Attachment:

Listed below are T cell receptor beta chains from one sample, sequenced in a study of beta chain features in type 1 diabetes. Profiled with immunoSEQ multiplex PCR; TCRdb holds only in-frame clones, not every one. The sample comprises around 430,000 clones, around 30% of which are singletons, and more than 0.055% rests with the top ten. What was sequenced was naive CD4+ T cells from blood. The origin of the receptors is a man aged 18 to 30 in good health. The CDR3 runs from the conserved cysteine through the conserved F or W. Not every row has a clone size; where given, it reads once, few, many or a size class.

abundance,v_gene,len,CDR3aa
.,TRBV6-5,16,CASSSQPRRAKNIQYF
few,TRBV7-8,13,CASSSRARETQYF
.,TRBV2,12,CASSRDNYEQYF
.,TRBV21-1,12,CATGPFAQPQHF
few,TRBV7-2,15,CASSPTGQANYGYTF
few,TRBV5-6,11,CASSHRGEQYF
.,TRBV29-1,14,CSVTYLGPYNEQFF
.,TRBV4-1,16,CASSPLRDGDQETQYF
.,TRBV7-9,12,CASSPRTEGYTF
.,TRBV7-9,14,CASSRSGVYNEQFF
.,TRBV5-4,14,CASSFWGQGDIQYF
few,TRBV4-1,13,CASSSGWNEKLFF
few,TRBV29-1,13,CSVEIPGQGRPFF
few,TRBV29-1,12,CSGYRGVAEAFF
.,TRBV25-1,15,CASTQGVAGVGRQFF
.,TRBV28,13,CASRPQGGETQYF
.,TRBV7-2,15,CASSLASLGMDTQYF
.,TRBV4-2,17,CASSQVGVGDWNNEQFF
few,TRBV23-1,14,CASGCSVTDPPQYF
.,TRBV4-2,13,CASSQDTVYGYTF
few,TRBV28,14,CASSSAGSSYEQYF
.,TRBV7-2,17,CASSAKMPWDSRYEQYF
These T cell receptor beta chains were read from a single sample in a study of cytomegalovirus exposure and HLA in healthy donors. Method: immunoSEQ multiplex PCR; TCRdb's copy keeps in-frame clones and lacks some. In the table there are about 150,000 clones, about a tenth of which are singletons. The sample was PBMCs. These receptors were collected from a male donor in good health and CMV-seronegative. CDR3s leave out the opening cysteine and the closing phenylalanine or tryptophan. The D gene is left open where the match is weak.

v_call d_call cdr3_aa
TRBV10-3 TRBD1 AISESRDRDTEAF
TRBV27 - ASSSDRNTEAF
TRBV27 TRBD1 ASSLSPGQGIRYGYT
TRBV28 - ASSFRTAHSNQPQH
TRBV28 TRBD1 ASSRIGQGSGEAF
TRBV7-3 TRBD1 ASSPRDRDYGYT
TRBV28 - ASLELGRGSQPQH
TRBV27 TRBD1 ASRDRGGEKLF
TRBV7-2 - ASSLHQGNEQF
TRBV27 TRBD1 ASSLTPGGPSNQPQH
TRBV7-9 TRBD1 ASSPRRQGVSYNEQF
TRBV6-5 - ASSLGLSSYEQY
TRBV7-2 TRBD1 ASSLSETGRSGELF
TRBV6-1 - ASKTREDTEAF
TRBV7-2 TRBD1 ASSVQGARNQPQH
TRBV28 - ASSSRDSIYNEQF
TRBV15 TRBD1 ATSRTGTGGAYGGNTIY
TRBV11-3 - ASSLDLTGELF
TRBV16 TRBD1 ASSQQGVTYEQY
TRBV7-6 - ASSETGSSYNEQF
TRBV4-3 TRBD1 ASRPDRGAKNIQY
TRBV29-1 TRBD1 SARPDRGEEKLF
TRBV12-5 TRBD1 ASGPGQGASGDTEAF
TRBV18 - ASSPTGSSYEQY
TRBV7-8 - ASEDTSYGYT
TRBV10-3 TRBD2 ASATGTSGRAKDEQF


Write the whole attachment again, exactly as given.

Listed below are T cell receptor beta chains from one sample, sequenced in a study of beta chain features in type 1 diabetes. Profiled with immunoSEQ multiplex PCR; TCRdb holds only in-frame clones, not every one. The sample comprises around 430,000 clones, around 30% of which are singletons, and more than 0.055% rests with the top ten. What was sequenced was naive CD4+ T cells from blood. The origin of the receptors is a man aged 18 to 30 in good health. The CDR3 runs from the conserved cysteine through the conserved F or W. Not every row has a clone size; where given, it reads once, few, many or a size class.

abundance,v_gene,len,CDR3aa
.,TRBV6-5,16,CASSSQPRRAKNIQYF
few,TRBV7-8,13,CASSSRARETQYF
.,TRBV2,12,CASSRDNYEQYF
.,TRBV21-1,12,CATGPFAQPQHF
few,TRBV7-2,15,CASSPTGQANYGYTF
few,TRBV5-6,11,CASSHRGEQYF
.,TRBV29-1,14,CSVTYLGPYNEQFF
.,TRBV4-1,16,CASSPLRDGDQETQYF
.,TRBV7-9,12,CASSPRTEGYTF
.,TRBV7-9,14,CASSRSGVYNEQFF
.,TRBV5-4,14,CASSFWGQGDIQYF
few,TRBV4-1,13,CASSSGWNEKLFF
few,TRBV29-1,13,CSVEIPGQGRPFF
few,TRBV29-1,12,CSGYRGVAEAFF
.,TRBV25-1,15,CASTQGVAGVGRQFF
.,TRBV28,13,CASRPQGGETQYF
.,TRBV7-2,15,CASSLASLGMDTQYF
.,TRBV4-2,17,CASSQVGVGDWNNEQFF
few,TRBV23-1,14,CASGCSVTDPPQYF
.,TRBV4-2,13,CASSQDTVYGYTF
few,TRBV28,14,CASSSAGSSYEQYF
.,TRBV7-2,17,CASSAKMPWDSRYEQYF
These T cell receptor beta chains were read from a single sample in a study of cytomegalovirus exposure and HLA in healthy donors. Method: immunoSEQ multiplex PCR; TCRdb's copy keeps in-frame clones and lacks some. In the table there are about 150,000 clones, about a tenth of which are singletons. The sample was PBMCs. These receptors were collected from a male donor in good health and CMV-seronegative. CDR3s leave out the opening cysteine and the closing phenylalanine or tryptophan. The D gene is left open where the match is weak.

v_call d_call cdr3_aa
TRBV10-3 TRBD1 AISESRDRDTEAF
TRBV27 - ASSSDRNTEAF
TRBV27 TRBD1 ASSLSPGQGIRYGYT
TRBV28 - ASSFRTAHSNQPQH
TRBV28 TRBD1 ASSRIGQGSGEAF
TRBV7-3 TRBD1 ASSPRDRDYGYT
TRBV28 - ASLELGRGSQPQH
TRBV27 TRBD1 ASRDRGGEKLF
TRBV7-2 - ASSLHQGNEQF
TRBV27 TRBD1 ASSLTPGGPSNQPQH
TRBV7-9 TRBD1 ASSPRRQGVSYNEQF
TRBV6-5 - ASSLGLSSYEQY
TRBV7-2 TRBD1 ASSLSETGRSGELF
TRBV6-1 - ASKTREDTEAF
TRBV7-2 TRBD1 ASSVQGARNQPQH
TRBV28 - ASSSRDSIYNEQF
TRBV15 TRBD1 ATSRTGTGGAYGGNTIY
TRBV11-3 - ASSLDLTGELF
TRBV16 TRBD1 ASSQQGVTYEQY
TRBV7-6 - ASSETGSSYNEQF
TRBV4-3 TRBD1 ASRPDRGAKNIQY
TRBV29-1 TRBD1 SARPDRGEEKLF
TRBV12-5 TRBD1 ASGPGQGASGDTEAF
TRBV18 - ASSPTGSSYEQY
TRBV7-8 - ASEDTSYGYT
TRBV10-3 TRBD2 ASATGTSGRAKDEQF